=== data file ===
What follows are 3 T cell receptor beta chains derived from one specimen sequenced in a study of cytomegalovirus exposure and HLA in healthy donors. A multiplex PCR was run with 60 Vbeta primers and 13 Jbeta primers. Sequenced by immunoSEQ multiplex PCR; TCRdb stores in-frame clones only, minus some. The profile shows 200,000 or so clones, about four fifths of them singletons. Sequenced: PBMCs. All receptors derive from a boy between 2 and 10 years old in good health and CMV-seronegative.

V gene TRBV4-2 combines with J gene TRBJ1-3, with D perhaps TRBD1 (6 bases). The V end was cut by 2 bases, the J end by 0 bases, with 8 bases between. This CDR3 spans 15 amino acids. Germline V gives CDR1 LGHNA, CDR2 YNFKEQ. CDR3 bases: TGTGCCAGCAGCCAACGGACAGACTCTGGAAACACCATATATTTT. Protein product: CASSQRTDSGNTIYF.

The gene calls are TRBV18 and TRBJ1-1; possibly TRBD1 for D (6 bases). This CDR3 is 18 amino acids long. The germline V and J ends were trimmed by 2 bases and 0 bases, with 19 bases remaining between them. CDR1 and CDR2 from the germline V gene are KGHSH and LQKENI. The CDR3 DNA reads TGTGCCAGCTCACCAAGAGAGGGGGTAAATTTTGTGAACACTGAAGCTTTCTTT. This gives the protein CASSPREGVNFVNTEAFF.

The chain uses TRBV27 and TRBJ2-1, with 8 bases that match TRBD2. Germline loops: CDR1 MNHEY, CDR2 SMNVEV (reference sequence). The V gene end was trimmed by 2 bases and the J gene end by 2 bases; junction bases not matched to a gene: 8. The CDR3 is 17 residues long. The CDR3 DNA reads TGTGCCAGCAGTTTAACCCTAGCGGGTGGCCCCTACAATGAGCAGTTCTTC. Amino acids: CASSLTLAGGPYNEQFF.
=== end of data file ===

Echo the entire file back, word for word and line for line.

What follows are 3 T cell receptor beta chains derived from one specimen sequenced in a study of cytomegalovirus exposure and HLA in healthy donors. A multiplex PCR was run with 60 Vbeta primers and 13 Jbeta primers. Sequenced by immunoSEQ multiplex PCR; TCRdb stores in-frame clones only, minus some. The profile shows 200,000 or so clones, about four fifths of them singletons. Sequenced: PBMCs. All receptors derive from a boy between 2 and 10 years old in good health and CMV-seronegative.

V gene TRBV4-2 combines with J gene TRBJ1-3, with D perhaps TRBD1 (6 bases). The V end was cut by 2 bases, the J end by 0 bases, with 8 bases between. This CDR3 spans 15 amino acids. Germline V gives CDR1 LGHNA, CDR2 YNFKEQ. CDR3 bases: TGTGCCAGCAGCCAACGGACAGACTCTGGAAACACCATATATTTT. Protein product: CASSQRTDSGNTIYF.

The gene calls are TRBV18 and TRBJ1-1; possibly TRBD1 for D (6 bases). This CDR3 is 18 amino acids long. The germline V and J ends were trimmed by 2 bases and 0 bases, with 19 bases remaining between them. CDR1 and CDR2 from the germline V gene are KGHSH and LQKENI. The CDR3 DNA reads TGTGCCAGCTCACCAAGAGAGGGGGTAAATTTTGTGAACACTGAAGCTTTCTTT. This gives the protein CASSPREGVNFVNTEAFF.

The chain uses TRBV27 and TRBJ2-1, with 8 bases that match TRBD2. Germline loops: CDR1 MNHEY, CDR2 SMNVEV (reference sequence). The V gene end was trimmed by 2 bases and the J gene end by 2 bases; junction bases not matched to a gene: 8. The CDR3 is 17 residues long. The CDR3 DNA reads TGTGCCAGCAGTTTAACCCTAGCGGGTGGCCCCTACAATGAGCAGTTCTTC. Amino acids: CASSLTLAGGPYNEQFF.